Seyfarth Synopsis: The Illinois Appellate Court ruled in favor of a commercial tenant after the new landlord attempted to collect accrued unpaid rent owed to the previous landlord, who had assigned the lease to the new landlord. In affirming the lower court's ruling, the court held that the new landlord did not have standing to sue for unpaid rent which accrued prior to the conveyance to the new landlord. Additionally, the court noted that, unlike debt obligations, rent accrual is a chose in action that is not assignable. The decision raises questions about the strength of assignment and non-waiver lease provisions as well as succeeding landlords' rights.
The Illinois Appellate Court issued a recent opinion holding that a new landlord does not have standing to sue a tenant for accrued unpaid rent prior to the new landlord's acquisition of property (Unpaid Rent).1 In affirming the lower court's decision, the appellate court explained that standing to sue is a right remaining with the original landlord to whom the Unpaid Rent is owed, rather than with the succeeding landlord. The holding in this case raises concerns about the applicability of certain non-waiver lease provisions, in particular, the assignability of lease rights and obligations. Landlords, tenants, and lenders alike question whether this decision may facilitate an evasion of contractual duties upon the acquisition or disposition of real estate.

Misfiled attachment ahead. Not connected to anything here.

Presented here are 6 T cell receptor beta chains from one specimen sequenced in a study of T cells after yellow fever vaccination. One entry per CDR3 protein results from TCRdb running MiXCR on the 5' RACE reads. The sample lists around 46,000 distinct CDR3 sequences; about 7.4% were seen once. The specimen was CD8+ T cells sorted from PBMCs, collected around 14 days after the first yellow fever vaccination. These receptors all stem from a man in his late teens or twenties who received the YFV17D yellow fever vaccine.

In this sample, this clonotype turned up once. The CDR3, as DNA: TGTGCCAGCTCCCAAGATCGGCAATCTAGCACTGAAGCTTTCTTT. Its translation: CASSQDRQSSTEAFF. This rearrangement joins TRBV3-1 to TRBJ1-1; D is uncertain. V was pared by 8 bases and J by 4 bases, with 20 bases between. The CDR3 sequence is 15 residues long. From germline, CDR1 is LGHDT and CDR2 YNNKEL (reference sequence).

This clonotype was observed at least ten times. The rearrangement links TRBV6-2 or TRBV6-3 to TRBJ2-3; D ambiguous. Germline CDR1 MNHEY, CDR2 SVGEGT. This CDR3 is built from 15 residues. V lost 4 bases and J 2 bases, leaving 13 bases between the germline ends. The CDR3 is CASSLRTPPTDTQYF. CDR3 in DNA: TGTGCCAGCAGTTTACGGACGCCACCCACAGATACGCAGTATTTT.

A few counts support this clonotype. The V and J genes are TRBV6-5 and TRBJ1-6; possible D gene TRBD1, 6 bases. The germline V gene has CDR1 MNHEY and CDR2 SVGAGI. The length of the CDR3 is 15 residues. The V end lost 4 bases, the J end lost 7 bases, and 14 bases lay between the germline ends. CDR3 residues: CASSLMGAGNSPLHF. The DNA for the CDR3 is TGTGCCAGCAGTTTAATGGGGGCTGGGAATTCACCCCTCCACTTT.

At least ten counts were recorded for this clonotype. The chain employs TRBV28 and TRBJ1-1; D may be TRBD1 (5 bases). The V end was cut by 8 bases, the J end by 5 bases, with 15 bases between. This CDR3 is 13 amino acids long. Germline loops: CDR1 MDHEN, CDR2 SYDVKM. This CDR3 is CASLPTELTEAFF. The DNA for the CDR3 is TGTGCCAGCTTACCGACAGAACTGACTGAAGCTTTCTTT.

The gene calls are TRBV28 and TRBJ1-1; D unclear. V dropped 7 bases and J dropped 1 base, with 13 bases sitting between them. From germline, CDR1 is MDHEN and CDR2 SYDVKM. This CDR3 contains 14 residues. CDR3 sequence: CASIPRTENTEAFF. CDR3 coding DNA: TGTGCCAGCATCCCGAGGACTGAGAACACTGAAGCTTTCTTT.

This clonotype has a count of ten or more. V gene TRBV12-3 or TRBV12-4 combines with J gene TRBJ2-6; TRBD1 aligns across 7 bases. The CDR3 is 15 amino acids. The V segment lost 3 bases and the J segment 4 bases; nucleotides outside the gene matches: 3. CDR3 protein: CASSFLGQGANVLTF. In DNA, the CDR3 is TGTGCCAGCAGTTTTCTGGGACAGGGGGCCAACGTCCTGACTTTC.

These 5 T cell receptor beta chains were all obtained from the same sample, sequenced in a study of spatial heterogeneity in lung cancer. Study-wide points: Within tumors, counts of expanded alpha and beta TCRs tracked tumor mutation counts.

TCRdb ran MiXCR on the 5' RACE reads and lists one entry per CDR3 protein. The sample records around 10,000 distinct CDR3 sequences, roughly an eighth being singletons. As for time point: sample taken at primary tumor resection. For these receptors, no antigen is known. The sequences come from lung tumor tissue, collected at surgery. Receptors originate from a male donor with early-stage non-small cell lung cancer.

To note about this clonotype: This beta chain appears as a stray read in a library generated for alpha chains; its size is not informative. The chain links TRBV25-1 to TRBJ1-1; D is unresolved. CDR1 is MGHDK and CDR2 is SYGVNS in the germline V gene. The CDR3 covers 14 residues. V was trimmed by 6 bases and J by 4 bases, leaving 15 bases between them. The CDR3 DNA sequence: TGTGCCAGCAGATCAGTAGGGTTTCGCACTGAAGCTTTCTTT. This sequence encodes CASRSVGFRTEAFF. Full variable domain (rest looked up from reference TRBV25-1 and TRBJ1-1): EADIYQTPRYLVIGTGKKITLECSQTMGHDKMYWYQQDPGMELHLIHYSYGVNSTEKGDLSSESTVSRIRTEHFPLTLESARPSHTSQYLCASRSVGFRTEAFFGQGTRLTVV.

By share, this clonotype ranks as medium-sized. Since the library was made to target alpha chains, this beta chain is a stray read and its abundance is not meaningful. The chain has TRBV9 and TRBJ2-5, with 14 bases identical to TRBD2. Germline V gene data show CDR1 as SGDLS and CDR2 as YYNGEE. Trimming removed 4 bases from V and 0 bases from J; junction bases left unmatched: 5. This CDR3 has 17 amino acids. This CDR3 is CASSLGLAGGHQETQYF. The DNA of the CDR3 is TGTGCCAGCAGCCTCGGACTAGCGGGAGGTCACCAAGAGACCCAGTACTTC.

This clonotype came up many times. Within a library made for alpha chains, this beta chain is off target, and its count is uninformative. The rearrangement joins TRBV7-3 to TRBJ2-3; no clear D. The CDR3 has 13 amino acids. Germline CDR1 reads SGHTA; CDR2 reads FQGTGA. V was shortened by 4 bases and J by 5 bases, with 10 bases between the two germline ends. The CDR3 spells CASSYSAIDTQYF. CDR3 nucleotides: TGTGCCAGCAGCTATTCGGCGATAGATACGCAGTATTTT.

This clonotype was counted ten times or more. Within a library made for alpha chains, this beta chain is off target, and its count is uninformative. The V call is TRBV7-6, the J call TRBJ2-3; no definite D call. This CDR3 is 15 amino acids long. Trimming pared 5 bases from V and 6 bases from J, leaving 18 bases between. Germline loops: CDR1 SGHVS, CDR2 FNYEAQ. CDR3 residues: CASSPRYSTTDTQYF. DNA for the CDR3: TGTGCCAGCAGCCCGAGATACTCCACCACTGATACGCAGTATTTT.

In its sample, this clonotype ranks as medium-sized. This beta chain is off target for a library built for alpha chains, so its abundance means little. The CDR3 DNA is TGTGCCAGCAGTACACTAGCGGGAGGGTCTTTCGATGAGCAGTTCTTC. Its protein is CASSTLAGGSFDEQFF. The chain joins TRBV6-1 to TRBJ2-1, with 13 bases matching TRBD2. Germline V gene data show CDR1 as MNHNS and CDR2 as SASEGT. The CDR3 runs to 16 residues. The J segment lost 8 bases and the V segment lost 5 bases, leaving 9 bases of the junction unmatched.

The court's decision stems from a dispute that arose between 1002 E. 87th Street LLC (87th Street), a commercial landlord, and Midway Broadcasting Corporation (Midway), the tenant, and the tenant's guarantors. 87th Street purchased the property that Midway was leasing and demanded payment for past due rent Midway owed to the previous landlord. When Midway did not comply with the request, 87th Street began eviction proceedings. 87th Street first argued that the original lease gave them standing to sue. Their second argument was that the assignment provisions transferred the right to receive the Unpaid Rent due from Midway under its lease. In response, Midway argued that 87th Street did not have standing to bring suit for the Unpaid Rent because they were not the owner of the property when the Unpaid Rent accrued. Midway also argued that the assignment provision should be held invalid because the previous landlord could not have intended to assign its rights to collect Unpaid Rent to the succeeding landlord.